And with Romney leading polls in New Hampshire by a wide margin, it was not surprising that Romney was the only Republican candidate whom Huntsman mentioned by name in recent town hall events. “He’s a good guy,” said Huntsman. “But … how can you fix the banks on Wall Street, ladies and gentlemen, if you’re the number-one recipient of contributions from Wall Street? It’s not going to happen.”
Tough road ahead
Huntsman may have strong support from independents, but some registered Republicans are interested, too. John O’Brien was the Hillsborough County campaign coordinator for Herman Cain, before Cain dropped out of the presidential race due to a sex scandal. “That came out of the blue,” O’Brien said.
Now, he says his main criterion is conservative intellectual William F Buckley’s dictum: “Find the most conservative person that can win.” With electability O’Brien’s biggest concern, he’s looking for a candidate “who’s clean”, and is strongly considering Huntsman, whom he’s seen four times so far.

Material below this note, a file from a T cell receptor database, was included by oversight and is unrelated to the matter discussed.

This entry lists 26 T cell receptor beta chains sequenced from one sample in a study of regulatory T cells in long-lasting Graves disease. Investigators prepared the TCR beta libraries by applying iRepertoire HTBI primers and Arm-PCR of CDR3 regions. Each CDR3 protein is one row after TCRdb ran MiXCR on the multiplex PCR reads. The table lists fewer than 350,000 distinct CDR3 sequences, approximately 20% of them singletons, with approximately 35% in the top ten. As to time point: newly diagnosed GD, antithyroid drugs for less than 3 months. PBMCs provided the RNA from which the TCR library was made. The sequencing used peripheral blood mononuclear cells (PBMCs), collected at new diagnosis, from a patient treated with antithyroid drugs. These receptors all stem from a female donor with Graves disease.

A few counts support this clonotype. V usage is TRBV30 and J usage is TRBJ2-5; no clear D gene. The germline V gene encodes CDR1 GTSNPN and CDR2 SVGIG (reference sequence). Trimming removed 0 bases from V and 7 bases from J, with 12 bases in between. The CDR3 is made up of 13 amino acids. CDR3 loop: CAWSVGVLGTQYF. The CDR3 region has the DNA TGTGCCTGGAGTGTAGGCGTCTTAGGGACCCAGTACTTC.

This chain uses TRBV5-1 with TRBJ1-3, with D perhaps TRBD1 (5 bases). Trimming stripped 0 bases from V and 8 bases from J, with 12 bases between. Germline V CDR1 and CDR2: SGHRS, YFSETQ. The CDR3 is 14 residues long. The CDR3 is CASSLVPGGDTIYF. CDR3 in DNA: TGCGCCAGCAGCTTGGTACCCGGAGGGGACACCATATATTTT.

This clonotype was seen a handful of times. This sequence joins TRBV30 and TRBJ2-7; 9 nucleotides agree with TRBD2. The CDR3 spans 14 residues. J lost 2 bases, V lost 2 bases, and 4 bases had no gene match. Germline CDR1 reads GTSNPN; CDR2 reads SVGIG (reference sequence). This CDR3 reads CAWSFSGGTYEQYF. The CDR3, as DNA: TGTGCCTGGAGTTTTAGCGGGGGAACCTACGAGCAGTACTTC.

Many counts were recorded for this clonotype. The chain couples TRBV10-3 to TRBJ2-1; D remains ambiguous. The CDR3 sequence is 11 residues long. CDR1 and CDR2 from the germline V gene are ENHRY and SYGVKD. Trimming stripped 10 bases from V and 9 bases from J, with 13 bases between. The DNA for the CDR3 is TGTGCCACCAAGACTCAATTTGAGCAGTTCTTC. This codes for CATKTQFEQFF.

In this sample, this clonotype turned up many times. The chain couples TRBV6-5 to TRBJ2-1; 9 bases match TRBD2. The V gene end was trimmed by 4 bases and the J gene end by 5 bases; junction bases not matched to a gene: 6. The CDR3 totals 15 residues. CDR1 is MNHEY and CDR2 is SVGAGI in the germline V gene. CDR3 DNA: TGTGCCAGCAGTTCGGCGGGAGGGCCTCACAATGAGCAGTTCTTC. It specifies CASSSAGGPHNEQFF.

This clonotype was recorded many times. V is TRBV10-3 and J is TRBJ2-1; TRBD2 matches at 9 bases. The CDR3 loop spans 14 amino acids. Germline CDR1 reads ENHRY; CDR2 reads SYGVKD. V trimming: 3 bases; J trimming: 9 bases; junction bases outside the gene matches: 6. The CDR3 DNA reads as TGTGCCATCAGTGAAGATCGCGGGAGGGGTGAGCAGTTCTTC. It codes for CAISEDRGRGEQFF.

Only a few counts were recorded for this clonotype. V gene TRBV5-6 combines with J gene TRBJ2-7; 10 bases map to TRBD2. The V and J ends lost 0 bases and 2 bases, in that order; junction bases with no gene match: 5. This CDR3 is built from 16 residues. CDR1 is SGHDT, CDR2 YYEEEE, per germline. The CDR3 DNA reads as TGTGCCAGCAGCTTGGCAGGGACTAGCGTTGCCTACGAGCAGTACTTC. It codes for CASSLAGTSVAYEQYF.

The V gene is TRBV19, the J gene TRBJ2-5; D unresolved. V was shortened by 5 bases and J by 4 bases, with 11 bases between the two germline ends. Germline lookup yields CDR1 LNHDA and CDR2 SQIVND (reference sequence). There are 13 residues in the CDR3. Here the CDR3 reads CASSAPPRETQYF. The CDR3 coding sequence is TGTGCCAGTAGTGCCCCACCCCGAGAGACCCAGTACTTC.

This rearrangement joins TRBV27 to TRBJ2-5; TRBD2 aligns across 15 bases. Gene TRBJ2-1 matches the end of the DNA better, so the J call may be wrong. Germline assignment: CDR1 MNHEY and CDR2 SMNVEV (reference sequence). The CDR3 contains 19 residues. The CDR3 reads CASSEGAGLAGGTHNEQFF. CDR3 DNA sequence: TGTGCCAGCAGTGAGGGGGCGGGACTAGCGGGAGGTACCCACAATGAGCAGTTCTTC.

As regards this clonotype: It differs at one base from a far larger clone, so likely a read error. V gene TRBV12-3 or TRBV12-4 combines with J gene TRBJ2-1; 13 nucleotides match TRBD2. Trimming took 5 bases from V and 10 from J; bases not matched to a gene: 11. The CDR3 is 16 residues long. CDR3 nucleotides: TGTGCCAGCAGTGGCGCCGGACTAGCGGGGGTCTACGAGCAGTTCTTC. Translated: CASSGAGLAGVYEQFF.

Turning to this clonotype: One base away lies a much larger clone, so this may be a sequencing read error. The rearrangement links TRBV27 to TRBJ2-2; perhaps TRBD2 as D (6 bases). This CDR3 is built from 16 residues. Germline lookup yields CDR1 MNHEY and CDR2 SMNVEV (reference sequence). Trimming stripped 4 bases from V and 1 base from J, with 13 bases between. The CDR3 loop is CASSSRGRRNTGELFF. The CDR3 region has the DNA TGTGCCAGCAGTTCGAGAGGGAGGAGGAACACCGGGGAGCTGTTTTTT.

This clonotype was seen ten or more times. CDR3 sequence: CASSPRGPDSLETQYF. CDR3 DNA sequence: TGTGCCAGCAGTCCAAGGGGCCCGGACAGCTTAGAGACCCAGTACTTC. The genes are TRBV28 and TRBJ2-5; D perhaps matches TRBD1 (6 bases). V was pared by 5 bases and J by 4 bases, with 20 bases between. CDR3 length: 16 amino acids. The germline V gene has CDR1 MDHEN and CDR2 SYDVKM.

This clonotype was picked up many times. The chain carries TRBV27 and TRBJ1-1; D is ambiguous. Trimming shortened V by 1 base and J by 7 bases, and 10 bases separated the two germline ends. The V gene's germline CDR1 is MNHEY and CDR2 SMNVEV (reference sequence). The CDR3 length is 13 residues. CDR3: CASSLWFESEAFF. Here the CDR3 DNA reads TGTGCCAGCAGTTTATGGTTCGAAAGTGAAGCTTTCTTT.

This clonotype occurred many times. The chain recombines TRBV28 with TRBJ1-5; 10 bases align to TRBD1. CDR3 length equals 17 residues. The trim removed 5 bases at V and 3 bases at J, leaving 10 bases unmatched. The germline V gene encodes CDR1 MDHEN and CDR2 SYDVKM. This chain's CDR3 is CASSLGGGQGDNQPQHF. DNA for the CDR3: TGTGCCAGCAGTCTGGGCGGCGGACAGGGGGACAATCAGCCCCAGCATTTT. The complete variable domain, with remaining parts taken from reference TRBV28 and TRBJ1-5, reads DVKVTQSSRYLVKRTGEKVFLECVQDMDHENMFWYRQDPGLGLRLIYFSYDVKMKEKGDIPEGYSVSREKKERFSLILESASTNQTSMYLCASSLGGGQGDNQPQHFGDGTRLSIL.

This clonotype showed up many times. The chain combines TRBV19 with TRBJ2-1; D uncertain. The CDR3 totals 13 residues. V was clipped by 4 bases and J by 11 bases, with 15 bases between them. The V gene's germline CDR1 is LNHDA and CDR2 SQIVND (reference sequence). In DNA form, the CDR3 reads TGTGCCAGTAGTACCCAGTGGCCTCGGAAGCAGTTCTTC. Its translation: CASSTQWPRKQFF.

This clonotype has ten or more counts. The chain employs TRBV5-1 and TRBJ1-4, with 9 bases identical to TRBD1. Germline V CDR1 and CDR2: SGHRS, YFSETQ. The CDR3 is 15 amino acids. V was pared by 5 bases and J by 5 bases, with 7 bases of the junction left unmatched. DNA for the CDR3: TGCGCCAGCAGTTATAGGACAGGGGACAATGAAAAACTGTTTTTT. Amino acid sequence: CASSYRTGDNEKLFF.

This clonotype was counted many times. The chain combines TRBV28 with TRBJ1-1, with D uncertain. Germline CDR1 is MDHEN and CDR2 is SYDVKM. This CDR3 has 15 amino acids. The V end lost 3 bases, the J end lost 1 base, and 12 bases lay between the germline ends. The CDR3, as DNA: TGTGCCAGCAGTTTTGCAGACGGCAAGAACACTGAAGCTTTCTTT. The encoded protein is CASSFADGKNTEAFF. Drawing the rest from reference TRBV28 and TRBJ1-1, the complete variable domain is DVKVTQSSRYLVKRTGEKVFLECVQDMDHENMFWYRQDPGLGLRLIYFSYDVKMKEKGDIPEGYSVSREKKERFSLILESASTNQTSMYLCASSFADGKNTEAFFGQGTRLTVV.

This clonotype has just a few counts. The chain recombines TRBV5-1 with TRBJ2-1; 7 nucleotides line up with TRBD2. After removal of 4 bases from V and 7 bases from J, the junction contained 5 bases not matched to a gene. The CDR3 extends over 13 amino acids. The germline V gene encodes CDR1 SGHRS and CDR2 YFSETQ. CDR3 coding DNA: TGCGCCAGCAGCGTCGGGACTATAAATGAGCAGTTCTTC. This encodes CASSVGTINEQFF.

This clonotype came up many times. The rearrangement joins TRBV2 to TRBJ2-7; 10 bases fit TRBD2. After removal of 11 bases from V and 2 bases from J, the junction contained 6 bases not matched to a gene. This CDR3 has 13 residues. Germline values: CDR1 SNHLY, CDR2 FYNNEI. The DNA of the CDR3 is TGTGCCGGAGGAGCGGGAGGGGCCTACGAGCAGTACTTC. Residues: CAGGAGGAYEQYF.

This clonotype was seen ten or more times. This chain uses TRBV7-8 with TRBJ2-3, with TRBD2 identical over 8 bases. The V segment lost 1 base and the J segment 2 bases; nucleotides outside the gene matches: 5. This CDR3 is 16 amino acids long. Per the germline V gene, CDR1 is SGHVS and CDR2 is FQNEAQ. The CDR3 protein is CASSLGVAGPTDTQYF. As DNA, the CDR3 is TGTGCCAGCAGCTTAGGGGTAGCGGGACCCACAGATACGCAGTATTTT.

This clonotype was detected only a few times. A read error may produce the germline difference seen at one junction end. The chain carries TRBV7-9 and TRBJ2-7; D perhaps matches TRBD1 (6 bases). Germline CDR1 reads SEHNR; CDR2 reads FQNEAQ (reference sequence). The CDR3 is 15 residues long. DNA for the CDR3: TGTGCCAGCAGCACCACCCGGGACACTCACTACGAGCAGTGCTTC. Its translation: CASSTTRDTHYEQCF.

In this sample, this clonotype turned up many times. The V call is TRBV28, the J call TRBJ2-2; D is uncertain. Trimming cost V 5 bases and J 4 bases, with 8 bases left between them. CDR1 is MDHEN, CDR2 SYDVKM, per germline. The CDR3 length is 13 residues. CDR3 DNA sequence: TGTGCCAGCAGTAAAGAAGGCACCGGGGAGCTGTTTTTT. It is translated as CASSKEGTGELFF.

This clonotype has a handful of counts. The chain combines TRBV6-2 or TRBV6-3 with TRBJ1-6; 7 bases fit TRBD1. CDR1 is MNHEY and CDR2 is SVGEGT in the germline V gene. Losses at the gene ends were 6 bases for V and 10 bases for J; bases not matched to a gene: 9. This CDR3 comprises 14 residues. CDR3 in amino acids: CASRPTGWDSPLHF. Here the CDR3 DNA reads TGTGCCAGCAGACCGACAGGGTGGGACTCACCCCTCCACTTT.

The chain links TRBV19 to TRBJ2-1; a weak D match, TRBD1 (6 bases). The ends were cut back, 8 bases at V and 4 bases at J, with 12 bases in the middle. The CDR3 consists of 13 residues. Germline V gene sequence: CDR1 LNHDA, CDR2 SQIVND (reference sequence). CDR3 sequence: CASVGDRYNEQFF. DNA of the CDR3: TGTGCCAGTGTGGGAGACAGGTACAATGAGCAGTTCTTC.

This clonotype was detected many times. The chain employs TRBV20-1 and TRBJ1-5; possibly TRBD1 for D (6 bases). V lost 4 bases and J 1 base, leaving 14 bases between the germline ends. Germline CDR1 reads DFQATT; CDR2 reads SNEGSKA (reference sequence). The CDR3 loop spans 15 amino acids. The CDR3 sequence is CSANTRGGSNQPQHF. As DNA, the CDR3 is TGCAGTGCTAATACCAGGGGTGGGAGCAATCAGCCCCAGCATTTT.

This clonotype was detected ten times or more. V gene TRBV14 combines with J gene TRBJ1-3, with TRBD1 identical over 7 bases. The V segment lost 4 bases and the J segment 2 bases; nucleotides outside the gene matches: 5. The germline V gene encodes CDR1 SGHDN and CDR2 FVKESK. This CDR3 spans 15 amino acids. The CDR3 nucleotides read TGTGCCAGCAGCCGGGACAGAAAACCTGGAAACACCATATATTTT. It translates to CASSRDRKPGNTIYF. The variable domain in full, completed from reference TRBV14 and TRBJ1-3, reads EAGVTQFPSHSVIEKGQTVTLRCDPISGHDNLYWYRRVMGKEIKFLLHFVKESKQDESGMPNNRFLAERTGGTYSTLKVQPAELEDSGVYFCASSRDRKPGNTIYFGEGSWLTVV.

Perhaps it’s a good sign for O’Brien that an opposition researcher working for the Democratic Party, who was attending a Huntsman event, said, “I like him. I think he’s a good guy. Hasn’t put his foot in his mouth very much.”
New Hampshire’s demographics may be friendly to Huntsman, but he’s still only polling about 10 per cent in the state, behind Romney, Paul and Gingrich.
Huntsman has staked his success on New Hampshire, saying that “in Iowa they pick corn; in New Hampshire, they pick presidents.” Accordingly, Huntsman has said he will withdraw from the presidential race if he finishes worse than third place in New Hampshire. Primary day is just over a week away – and, once Iowa votes on January 3, Huntsman will no longer have the Granite State to himself.